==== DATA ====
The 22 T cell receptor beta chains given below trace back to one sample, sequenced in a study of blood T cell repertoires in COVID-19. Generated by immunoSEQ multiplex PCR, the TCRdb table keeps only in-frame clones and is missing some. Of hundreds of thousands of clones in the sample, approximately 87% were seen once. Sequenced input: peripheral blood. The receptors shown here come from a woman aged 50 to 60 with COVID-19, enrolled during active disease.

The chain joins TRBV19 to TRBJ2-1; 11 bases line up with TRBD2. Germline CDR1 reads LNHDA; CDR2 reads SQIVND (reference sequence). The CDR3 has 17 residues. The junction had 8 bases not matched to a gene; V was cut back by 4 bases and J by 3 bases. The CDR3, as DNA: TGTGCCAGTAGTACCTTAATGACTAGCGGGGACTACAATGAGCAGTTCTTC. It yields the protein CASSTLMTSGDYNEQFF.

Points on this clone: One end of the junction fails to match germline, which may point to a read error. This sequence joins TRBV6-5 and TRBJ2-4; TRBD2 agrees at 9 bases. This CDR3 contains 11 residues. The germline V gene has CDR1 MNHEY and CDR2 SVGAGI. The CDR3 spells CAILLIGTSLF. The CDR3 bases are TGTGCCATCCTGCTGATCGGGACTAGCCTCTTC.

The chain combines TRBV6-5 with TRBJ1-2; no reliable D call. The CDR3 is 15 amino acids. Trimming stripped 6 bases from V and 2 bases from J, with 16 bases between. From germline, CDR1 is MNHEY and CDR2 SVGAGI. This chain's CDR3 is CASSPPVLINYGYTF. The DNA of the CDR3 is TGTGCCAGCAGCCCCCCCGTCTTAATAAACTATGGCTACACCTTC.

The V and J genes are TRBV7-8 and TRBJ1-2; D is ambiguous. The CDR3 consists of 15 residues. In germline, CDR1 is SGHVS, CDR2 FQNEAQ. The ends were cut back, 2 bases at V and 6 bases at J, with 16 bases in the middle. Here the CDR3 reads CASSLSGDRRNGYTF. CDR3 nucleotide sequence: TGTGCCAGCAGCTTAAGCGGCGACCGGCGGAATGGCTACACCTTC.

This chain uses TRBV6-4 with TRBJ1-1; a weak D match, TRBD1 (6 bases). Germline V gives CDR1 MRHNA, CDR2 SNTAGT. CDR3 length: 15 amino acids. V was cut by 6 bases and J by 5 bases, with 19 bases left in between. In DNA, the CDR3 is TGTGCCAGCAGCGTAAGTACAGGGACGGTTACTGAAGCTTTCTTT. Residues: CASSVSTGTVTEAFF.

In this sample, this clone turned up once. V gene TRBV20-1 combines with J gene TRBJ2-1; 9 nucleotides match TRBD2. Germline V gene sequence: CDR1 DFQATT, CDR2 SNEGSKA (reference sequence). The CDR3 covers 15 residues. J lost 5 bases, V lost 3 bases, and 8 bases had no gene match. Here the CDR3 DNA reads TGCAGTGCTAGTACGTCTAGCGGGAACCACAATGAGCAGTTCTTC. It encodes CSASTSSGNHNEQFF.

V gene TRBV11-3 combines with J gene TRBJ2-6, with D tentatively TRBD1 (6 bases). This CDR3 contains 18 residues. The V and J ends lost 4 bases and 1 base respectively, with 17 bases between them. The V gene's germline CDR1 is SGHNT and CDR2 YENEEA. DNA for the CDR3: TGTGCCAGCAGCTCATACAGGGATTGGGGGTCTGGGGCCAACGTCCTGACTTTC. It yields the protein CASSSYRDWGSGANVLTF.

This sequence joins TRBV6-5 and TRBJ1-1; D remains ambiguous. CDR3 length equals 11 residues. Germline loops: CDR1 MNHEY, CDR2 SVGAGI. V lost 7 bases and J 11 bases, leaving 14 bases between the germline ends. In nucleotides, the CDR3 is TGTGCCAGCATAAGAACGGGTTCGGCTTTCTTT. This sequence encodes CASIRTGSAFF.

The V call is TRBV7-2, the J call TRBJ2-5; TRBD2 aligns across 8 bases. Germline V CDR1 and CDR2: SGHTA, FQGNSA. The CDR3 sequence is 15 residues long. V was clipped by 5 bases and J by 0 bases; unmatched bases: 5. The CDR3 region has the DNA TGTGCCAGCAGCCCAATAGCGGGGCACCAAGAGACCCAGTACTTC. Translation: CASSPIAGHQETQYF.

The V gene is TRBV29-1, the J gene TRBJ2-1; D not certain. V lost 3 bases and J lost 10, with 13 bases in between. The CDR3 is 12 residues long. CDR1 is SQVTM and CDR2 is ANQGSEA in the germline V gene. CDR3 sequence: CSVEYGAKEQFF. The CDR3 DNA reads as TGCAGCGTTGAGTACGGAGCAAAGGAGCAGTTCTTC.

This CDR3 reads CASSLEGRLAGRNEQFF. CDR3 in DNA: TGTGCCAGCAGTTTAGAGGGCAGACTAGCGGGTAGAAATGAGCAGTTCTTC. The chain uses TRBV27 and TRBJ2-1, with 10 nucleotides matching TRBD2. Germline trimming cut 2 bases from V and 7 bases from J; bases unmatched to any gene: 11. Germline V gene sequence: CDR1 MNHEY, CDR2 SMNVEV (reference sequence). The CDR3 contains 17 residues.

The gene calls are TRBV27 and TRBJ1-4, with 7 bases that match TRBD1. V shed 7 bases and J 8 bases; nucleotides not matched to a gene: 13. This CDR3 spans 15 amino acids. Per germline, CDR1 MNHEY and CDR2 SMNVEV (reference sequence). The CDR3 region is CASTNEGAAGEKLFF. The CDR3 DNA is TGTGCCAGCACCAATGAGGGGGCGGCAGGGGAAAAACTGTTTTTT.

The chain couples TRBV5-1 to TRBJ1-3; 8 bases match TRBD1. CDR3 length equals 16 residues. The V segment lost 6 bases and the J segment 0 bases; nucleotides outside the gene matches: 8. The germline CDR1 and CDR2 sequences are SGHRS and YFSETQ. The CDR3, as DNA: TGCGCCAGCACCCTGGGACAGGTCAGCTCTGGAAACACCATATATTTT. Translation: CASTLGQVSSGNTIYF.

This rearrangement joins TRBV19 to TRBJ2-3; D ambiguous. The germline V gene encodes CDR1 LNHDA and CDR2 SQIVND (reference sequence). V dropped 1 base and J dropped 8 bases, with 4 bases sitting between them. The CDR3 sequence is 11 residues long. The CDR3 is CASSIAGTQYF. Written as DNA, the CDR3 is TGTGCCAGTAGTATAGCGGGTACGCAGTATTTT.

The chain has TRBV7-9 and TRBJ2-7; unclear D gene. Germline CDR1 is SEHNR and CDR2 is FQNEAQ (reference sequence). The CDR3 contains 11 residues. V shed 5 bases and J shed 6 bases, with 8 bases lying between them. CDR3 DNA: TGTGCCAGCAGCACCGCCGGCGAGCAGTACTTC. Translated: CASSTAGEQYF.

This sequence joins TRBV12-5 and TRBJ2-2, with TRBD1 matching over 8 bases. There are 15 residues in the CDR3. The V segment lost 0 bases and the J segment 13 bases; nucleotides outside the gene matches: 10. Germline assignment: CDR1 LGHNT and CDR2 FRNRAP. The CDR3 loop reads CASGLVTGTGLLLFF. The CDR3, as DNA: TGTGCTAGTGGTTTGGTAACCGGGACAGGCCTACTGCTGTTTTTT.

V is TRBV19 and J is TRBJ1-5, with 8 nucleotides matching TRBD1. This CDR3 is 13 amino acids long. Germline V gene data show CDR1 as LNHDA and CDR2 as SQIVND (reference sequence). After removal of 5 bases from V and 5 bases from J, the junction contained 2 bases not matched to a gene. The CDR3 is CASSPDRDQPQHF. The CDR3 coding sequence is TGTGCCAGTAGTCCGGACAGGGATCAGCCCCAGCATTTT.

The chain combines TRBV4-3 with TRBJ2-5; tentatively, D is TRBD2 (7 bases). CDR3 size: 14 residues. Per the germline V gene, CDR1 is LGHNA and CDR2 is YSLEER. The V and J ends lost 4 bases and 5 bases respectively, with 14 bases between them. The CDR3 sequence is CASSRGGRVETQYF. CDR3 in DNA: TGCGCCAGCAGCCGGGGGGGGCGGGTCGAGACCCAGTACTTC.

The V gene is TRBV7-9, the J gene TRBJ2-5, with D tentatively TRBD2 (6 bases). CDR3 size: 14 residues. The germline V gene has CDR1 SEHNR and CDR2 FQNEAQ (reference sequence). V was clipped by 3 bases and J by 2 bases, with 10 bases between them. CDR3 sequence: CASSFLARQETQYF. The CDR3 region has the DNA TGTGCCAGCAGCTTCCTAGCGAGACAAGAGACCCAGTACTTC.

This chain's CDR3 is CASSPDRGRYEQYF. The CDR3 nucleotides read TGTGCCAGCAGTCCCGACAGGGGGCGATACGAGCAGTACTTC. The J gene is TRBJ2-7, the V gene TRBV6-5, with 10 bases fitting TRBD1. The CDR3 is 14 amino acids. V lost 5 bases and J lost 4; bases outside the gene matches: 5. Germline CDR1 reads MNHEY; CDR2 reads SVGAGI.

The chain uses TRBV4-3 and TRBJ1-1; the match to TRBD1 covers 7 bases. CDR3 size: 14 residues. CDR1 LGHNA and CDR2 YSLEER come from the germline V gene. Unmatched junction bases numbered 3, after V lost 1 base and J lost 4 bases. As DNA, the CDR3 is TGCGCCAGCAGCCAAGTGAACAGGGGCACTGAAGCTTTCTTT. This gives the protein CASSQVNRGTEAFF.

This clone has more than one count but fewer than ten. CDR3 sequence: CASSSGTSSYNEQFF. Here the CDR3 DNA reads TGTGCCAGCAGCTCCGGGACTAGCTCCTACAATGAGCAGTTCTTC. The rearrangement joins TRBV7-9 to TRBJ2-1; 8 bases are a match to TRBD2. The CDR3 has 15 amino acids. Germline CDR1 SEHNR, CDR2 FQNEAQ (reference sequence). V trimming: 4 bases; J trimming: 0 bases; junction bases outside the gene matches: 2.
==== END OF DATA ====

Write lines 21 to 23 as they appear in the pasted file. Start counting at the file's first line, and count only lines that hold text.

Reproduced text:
This chain's CDR3 is CASSPDRGRYEQYF. The CDR3 nucleotides read TGTGCCAGCAGTCCCGACAGGGGGCGATACGAGCAGTACTTC. The J gene is TRBJ2-7, the V gene TRBV6-5, with 10 bases fitting TRBD1. The CDR3 is 14 amino acids. V lost 5 bases and J lost 4; bases outside the gene matches: 5. Germline CDR1 reads MNHEY; CDR2 reads SVGAGI.

The chain uses TRBV4-3 and TRBJ1-1; the match to TRBD1 covers 7 bases. CDR3 size: 14 residues. CDR1 LGHNA and CDR2 YSLEER come from the germline V gene. Unmatched junction bases numbered 3, after V lost 1 base and J lost 4 bases. As DNA, the CDR3 is TGCGCCAGCAGCCAAGTGAACAGGGGCACTGAAGCTTTCTTT. This gives the protein CASSQVNRGTEAFF.

This clone has more than one count but fewer than ten. CDR3 sequence: CASSSGTSSYNEQFF. Here the CDR3 DNA reads TGTGCCAGCAGCTCCGGGACTAGCTCCTACAATGAGCAGTTCTTC. The rearrangement joins TRBV7-9 to TRBJ2-1; 8 bases are a match to TRBD2. The CDR3 has 15 amino acids. Germline CDR1 SEHNR, CDR2 FQNEAQ (reference sequence). V trimming: 4 bases; J trimming: 0 bases; junction bases outside the gene matches: 2.